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I know that cellForRowAtIndexPath only loads visible cells. Is there a way to force it so that it loads the 3 cells below and above it?

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This method is almost always the place where the requested cell is configured. Is that what you mean by "load"? cellForRowAtIndexPath doesn't load anything in the sense that it places a cell in the table. It primarily provides a method to the UITableViewController to identify (by reference) a cell that the controller wants to place somewhere (which always happens to be a visible cell). The controller takes care of the cell's presentation. – Jim Nov 28 '12 at 20:55
What do you need to do during cells loading? Expansive computation? Download from network? – Luca Bartoletti Nov 28 '12 at 21:17

2 Answers 2

No, cellForRowAtIndexPath only loads the current cell.

Your question suggests that you're doing something that is computationally expensive or slow in your cellForRowAtIndexPath. For example, you might be doing lazy loading of images, but also want to "prefetch" some of images you need for candidate "next" cells in order to diminish the user's experience of the lazy loading. Generally, though, you wouldn't actually prefetch the UITableViewCell objects, themselves, but rather just the pieces of data that those cells need.

You might need to give us more information about what sort of stuff you feel the need to prefetch, and we can provide better counsel. It's a non-trivial issue, somewhat contingent upon having a well-designed model that your controller uses when presenting the view. You might want to share a little about your model and the nature of the stuff that you want to make sure is on-hand for the previous three and next three cells.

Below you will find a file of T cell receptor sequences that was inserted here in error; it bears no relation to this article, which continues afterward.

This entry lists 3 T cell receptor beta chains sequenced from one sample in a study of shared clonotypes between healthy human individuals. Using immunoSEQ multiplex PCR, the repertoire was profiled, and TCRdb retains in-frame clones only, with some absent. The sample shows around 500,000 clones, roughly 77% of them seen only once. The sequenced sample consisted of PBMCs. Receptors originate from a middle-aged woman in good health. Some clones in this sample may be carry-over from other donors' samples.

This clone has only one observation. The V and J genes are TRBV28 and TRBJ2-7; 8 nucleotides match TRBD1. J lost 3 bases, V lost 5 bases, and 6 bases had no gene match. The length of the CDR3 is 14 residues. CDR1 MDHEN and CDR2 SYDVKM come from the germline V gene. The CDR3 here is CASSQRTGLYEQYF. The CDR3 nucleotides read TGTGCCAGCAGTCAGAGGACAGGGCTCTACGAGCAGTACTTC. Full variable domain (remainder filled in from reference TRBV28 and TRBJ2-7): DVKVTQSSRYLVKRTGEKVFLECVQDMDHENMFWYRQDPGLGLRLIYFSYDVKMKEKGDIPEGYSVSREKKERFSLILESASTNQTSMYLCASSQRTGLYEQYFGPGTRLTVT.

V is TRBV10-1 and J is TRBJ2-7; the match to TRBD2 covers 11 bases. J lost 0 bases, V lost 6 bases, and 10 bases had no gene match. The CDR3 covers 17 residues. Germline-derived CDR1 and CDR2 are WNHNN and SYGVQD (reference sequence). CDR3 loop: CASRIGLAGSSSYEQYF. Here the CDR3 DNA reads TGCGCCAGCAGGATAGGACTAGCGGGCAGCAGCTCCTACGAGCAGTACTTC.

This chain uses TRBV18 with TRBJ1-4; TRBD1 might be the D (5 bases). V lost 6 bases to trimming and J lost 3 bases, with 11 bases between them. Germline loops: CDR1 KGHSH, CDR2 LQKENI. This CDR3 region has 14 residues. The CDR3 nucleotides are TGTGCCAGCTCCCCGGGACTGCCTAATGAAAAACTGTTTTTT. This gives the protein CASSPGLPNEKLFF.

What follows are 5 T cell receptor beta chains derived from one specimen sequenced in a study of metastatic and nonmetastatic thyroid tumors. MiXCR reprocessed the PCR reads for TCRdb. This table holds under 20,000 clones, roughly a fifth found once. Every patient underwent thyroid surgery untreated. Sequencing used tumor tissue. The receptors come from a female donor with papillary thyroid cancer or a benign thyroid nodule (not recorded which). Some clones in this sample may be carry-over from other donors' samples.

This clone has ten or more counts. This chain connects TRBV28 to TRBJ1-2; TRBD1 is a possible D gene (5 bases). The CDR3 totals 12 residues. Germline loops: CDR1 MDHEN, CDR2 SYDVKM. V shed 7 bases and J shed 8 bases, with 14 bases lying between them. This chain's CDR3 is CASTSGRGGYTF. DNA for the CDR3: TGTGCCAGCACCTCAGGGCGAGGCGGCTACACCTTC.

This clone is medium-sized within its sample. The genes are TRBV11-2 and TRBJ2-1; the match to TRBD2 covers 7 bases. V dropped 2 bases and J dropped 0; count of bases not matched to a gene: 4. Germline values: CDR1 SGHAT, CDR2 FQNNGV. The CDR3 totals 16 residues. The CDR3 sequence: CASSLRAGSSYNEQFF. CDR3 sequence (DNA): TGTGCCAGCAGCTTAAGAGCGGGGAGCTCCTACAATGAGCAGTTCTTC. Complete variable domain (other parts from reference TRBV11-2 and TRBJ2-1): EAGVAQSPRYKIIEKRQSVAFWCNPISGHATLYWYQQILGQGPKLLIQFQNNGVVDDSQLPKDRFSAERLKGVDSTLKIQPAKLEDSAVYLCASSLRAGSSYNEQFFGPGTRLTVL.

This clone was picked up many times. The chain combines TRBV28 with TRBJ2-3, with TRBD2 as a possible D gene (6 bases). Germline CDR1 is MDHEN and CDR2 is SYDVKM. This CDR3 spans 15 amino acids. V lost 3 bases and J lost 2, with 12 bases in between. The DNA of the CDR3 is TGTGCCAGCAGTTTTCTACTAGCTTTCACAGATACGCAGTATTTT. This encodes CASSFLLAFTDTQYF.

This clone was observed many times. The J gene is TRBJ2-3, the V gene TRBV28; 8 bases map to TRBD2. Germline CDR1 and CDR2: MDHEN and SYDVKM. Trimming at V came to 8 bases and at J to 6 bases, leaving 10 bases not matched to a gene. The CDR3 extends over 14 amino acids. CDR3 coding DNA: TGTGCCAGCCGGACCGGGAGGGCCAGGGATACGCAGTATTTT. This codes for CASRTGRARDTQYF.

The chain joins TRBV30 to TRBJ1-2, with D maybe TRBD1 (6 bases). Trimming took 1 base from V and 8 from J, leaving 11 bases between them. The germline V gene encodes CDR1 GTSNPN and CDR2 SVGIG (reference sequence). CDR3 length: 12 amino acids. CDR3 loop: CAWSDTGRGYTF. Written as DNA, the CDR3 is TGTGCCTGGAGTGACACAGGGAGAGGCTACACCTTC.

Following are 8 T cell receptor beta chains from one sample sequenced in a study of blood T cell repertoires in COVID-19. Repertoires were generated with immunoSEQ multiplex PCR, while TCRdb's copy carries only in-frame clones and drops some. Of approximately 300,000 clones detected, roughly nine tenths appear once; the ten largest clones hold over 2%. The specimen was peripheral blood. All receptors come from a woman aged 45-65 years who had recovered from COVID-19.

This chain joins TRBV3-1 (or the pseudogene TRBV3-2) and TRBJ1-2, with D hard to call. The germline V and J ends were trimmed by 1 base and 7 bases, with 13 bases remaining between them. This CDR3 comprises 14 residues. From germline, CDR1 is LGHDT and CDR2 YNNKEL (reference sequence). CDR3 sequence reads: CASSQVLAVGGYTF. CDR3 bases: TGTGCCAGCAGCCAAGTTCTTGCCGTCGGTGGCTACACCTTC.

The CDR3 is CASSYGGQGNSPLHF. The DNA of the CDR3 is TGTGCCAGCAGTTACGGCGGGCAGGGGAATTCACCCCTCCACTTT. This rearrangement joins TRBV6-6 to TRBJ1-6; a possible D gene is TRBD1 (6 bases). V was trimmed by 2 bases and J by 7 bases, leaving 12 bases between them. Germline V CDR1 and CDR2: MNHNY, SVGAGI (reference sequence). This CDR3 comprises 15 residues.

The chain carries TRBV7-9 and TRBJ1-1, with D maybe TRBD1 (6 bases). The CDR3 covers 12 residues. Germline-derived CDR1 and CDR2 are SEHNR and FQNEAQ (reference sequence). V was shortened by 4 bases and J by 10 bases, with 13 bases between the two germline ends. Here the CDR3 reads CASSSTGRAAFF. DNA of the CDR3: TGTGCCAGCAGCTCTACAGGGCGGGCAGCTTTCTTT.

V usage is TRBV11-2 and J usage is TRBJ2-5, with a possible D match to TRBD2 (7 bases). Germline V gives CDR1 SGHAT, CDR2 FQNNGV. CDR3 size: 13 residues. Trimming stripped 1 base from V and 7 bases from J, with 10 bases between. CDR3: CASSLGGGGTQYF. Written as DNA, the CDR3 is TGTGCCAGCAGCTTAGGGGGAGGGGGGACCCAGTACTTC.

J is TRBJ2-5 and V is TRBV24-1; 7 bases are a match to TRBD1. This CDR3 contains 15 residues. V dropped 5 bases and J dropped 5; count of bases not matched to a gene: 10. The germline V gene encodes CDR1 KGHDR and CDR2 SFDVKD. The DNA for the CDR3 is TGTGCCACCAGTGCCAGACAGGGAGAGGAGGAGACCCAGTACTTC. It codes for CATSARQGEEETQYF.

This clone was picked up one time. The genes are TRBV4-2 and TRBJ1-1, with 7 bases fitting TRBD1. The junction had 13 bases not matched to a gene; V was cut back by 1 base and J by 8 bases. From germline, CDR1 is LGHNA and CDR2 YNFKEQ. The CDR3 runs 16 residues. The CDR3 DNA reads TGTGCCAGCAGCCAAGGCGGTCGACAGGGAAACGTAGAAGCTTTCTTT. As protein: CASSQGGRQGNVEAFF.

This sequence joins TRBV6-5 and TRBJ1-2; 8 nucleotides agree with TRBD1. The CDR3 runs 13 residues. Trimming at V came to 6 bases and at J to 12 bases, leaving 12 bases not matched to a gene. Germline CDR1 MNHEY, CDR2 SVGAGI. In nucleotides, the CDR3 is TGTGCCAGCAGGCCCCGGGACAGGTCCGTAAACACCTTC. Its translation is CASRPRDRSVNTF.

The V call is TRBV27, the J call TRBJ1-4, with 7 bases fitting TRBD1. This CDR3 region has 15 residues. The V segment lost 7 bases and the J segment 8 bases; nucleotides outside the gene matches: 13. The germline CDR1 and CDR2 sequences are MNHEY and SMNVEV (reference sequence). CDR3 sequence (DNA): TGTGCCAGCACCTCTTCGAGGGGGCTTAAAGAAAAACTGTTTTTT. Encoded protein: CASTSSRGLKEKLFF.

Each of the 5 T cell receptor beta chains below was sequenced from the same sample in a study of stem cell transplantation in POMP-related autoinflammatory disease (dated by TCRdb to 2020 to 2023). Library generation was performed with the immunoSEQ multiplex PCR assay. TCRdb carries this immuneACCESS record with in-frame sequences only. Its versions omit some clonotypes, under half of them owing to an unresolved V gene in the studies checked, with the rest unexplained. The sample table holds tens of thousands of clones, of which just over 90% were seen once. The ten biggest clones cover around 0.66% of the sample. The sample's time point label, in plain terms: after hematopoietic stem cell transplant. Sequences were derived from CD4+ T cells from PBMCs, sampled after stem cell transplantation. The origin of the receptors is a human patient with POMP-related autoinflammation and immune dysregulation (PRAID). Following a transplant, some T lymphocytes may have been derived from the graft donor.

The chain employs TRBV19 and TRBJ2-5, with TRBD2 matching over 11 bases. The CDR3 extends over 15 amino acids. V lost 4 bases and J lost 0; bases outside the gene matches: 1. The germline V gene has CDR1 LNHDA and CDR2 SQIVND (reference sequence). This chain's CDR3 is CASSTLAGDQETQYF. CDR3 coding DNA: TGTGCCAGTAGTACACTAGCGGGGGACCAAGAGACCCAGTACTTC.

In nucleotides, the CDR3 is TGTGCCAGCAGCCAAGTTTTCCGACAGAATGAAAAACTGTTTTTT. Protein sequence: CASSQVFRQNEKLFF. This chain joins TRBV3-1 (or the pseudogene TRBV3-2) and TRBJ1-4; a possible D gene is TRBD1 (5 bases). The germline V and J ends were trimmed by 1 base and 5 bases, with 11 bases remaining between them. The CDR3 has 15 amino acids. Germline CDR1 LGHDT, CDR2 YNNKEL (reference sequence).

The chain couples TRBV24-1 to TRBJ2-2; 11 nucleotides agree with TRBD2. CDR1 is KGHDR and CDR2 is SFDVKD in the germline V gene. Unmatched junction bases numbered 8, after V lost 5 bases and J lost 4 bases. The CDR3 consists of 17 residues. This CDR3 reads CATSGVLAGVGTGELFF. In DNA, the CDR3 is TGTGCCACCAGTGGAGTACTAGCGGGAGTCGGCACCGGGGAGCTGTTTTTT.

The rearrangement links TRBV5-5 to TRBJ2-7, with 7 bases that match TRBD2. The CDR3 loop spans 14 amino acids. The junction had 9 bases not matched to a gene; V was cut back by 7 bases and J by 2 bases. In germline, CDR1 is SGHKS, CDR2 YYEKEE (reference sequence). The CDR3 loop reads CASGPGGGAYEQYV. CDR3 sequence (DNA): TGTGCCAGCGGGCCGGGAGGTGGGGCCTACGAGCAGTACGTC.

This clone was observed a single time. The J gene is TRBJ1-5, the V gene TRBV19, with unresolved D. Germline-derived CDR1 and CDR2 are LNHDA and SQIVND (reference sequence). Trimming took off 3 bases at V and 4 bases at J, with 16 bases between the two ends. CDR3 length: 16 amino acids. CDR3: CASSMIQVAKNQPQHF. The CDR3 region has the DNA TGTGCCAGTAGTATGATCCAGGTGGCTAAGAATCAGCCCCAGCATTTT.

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so I have two types of subclass of UITableViewCell, lets say one is A and one is B. The issue is A is loading an image but when it fails, I want it to show in B layout. How can I do this? – adit Nov 28 '12 at 21:19
I'm a blockhead, I would probably would have my fetch routine have a block parameter, so that the caller (the view controller) could indicate what it should do upon completion. I would make sure that that block had a BOOL success parameter, so the block could do conditional logic based upon the success or failure of the fetch. – Rob Nov 28 '12 at 21:57
so you're saying prefetch all of this image first and then have a flag somewhere that tells what cell to use? – adit Nov 28 '12 at 23:07
I have done lazy loading and caching before. – adit Nov 29 '12 at 6:41
@adit Excellent. No offense intended. If you're comfortable caching, you're half-way there because prefetching is really nothing more than adding to your cache the objects associated with the 3 rows before and 3 rows after the indexPath objects in your tableView.indexPathsForVisibleRows. – Rob Nov 29 '12 at 7:03

UITableViews usually take care themselves of the whole process of deciding when to load specific cells. They automatically remove invisible cells from it, sometimes storing those cells in an internal reusability queue.

UITableView provides a mechanism you can use to speed up the cell creation process by retrieving pre-alloc'd cells when available. If you use this method properly you should have no trouble with the scrolling speed in your table views. To do so, you need to configure the reusabilityIdentifier for a cell on creation, and call the method -[UITableView dequeueReusableCellWithIdentifier:] when you need a new cell in your cellForRowAtIndexPath: implementation.

It should be feasible for you to have your own queue of reusable and preconfigured cells if you still need more speed - although the advantages you can get from implementing something like this remain to be seen (you'd have more rows ready to use, but would also slow down cellForRowAtIndexPath: for the cell being requested). You would also need to be very careful not to clash with UITableView's standard queue.

Check out Apple's UITableView reference for more info on the reusability mechanism.

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